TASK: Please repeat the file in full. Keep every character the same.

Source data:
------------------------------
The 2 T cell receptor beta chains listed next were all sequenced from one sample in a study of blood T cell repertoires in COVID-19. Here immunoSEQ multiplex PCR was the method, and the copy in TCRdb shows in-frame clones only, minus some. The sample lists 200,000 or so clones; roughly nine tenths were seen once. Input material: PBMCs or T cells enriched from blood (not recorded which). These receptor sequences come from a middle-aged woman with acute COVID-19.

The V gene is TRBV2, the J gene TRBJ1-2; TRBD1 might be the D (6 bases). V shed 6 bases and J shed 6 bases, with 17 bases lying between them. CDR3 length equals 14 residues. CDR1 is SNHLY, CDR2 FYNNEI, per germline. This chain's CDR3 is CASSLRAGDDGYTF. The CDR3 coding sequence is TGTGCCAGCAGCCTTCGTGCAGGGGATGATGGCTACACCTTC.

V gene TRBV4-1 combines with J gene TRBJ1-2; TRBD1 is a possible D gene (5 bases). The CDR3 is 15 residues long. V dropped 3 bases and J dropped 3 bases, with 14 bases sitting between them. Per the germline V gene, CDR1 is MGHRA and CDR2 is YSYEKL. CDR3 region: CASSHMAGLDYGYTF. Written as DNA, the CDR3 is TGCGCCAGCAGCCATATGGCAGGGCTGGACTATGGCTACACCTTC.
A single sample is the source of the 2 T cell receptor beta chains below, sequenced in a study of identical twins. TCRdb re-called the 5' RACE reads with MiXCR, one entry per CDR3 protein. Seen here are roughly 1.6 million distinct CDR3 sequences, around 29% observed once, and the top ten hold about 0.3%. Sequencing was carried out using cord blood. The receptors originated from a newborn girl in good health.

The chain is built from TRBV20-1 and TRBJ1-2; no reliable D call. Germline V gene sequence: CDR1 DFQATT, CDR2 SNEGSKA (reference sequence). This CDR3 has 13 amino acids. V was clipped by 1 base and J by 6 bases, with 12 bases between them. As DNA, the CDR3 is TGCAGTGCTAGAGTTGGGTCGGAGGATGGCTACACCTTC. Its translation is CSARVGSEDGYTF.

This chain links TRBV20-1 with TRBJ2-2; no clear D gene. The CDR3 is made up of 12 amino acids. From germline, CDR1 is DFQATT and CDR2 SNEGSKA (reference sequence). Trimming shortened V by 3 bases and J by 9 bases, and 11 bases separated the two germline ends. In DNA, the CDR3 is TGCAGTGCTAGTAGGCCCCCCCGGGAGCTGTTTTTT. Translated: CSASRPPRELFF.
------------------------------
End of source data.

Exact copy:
The 2 T cell receptor beta chains listed next were all sequenced from one sample in a study of blood T cell repertoires in COVID-19. Here immunoSEQ multiplex PCR was the method, and the copy in TCRdb shows in-frame clones only, minus some. The sample lists 200,000 or so clones; roughly nine tenths were seen once. Input material: PBMCs or T cells enriched from blood (not recorded which). These receptor sequences come from a middle-aged woman with acute COVID-19.

The V gene is TRBV2, the J gene TRBJ1-2; TRBD1 might be the D (6 bases). V shed 6 bases and J shed 6 bases, with 17 bases lying between them. CDR3 length equals 14 residues. CDR1 is SNHLY, CDR2 FYNNEI, per germline. This chain's CDR3 is CASSLRAGDDGYTF. The CDR3 coding sequence is TGTGCCAGCAGCCTTCGTGCAGGGGATGATGGCTACACCTTC.

V gene TRBV4-1 combines with J gene TRBJ1-2; TRBD1 is a possible D gene (5 bases). The CDR3 is 15 residues long. V dropped 3 bases and J dropped 3 bases, with 14 bases sitting between them. Per the germline V gene, CDR1 is MGHRA and CDR2 is YSYEKL. CDR3 region: CASSHMAGLDYGYTF. Written as DNA, the CDR3 is TGCGCCAGCAGCCATATGGCAGGGCTGGACTATGGCTACACCTTC.
A single sample is the source of the 2 T cell receptor beta chains below, sequenced in a study of identical twins. TCRdb re-called the 5' RACE reads with MiXCR, one entry per CDR3 protein. Seen here are roughly 1.6 million distinct CDR3 sequences, around 29% observed once, and the top ten hold about 0.3%. Sequencing was carried out using cord blood. The receptors originated from a newborn girl in good health.

The chain is built from TRBV20-1 and TRBJ1-2; no reliable D call. Germline V gene sequence: CDR1 DFQATT, CDR2 SNEGSKA (reference sequence). This CDR3 has 13 amino acids. V was clipped by 1 base and J by 6 bases, with 12 bases between them. As DNA, the CDR3 is TGCAGTGCTAGAGTTGGGTCGGAGGATGGCTACACCTTC. Its translation is CSARVGSEDGYTF.

This chain links TRBV20-1 with TRBJ2-2; no clear D gene. The CDR3 is made up of 12 amino acids. From germline, CDR1 is DFQATT and CDR2 SNEGSKA (reference sequence). Trimming shortened V by 3 bases and J by 9 bases, and 11 bases separated the two germline ends. In DNA, the CDR3 is TGCAGTGCTAGTAGGCCCCCCCGGGAGCTGTTTTTT. Translated: CSASRPPRELFF.